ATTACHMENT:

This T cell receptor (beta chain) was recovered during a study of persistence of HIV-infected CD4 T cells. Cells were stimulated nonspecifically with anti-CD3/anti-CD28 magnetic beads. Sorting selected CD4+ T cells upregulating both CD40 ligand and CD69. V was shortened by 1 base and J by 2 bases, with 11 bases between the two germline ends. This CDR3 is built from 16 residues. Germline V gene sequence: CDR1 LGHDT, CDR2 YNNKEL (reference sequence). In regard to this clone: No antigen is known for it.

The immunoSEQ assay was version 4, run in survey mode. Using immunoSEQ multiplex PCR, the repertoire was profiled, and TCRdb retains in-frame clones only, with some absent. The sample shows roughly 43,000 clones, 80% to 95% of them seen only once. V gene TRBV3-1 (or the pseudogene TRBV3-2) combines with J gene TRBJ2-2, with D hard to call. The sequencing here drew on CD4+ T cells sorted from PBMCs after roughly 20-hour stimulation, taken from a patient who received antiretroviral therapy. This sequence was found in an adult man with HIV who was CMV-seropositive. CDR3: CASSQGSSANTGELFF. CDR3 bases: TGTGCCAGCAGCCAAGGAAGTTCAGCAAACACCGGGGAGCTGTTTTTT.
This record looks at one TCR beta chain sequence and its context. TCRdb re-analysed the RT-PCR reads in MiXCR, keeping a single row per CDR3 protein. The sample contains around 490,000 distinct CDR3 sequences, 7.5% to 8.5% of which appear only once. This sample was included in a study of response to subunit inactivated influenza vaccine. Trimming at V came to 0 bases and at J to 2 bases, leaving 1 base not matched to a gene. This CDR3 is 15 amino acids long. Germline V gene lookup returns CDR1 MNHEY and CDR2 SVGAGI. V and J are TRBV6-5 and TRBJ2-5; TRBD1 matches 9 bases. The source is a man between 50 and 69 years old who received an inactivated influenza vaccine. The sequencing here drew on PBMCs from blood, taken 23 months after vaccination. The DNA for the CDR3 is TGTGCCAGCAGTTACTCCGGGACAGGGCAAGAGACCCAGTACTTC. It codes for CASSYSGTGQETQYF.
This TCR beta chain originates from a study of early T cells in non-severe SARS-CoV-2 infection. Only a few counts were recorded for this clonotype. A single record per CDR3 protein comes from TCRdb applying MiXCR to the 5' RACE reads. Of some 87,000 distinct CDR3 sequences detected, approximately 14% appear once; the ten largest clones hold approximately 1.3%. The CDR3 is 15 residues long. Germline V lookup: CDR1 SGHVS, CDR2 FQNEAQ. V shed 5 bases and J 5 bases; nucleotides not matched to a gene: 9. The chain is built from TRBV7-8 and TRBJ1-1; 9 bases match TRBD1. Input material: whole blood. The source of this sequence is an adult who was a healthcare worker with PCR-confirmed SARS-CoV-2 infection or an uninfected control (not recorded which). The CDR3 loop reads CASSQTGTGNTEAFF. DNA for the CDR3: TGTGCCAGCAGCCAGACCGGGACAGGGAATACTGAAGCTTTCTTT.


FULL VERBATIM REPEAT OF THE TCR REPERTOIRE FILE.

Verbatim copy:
This T cell receptor (beta chain) was recovered during a study of persistence of HIV-infected CD4 T cells. Cells were stimulated nonspecifically with anti-CD3/anti-CD28 magnetic beads. Sorting selected CD4+ T cells upregulating both CD40 ligand and CD69. V was shortened by 1 base and J by 2 bases, with 11 bases between the two germline ends. This CDR3 is built from 16 residues. Germline V gene sequence: CDR1 LGHDT, CDR2 YNNKEL (reference sequence). In regard to this clone: No antigen is known for it.

The immunoSEQ assay was version 4, run in survey mode. Using immunoSEQ multiplex PCR, the repertoire was profiled, and TCRdb retains in-frame clones only, with some absent. The sample shows roughly 43,000 clones, 80% to 95% of them seen only once. V gene TRBV3-1 (or the pseudogene TRBV3-2) combines with J gene TRBJ2-2, with D hard to call. The sequencing here drew on CD4+ T cells sorted from PBMCs after roughly 20-hour stimulation, taken from a patient who received antiretroviral therapy. This sequence was found in an adult man with HIV who was CMV-seropositive. CDR3: CASSQGSSANTGELFF. CDR3 bases: TGTGCCAGCAGCCAAGGAAGTTCAGCAAACACCGGGGAGCTGTTTTTT.
This record looks at one TCR beta chain sequence and its context. TCRdb re-analysed the RT-PCR reads in MiXCR, keeping a single row per CDR3 protein. The sample contains around 490,000 distinct CDR3 sequences, 7.5% to 8.5% of which appear only once. This sample was included in a study of response to subunit inactivated influenza vaccine. Trimming at V came to 0 bases and at J to 2 bases, leaving 1 base not matched to a gene. This CDR3 is 15 amino acids long. Germline V gene lookup returns CDR1 MNHEY and CDR2 SVGAGI. V and J are TRBV6-5 and TRBJ2-5; TRBD1 matches 9 bases. The source is a man between 50 and 69 years old who received an inactivated influenza vaccine. The sequencing here drew on PBMCs from blood, taken 23 months after vaccination. The DNA for the CDR3 is TGTGCCAGCAGTTACTCCGGGACAGGGCAAGAGACCCAGTACTTC. It codes for CASSYSGTGQETQYF.
This TCR beta chain originates from a study of early T cells in non-severe SARS-CoV-2 infection. Only a few counts were recorded for this clonotype. A single record per CDR3 protein comes from TCRdb applying MiXCR to the 5' RACE reads. Of some 87,000 distinct CDR3 sequences detected, approximately 14% appear once; the ten largest clones hold approximately 1.3%. The CDR3 is 15 residues long. Germline V lookup: CDR1 SGHVS, CDR2 FQNEAQ. V shed 5 bases and J 5 bases; nucleotides not matched to a gene: 9. The chain is built from TRBV7-8 and TRBJ1-1; 9 bases match TRBD1. Input material: whole blood. The source of this sequence is an adult who was a healthcare worker with PCR-confirmed SARS-CoV-2 infection or an uninfected control (not recorded which). The CDR3 loop reads CASSQTGTGNTEAFF. DNA for the CDR3: TGTGCCAGCAGCCAGACCGGGACAGGGAATACTGAAGCTTTCTTT.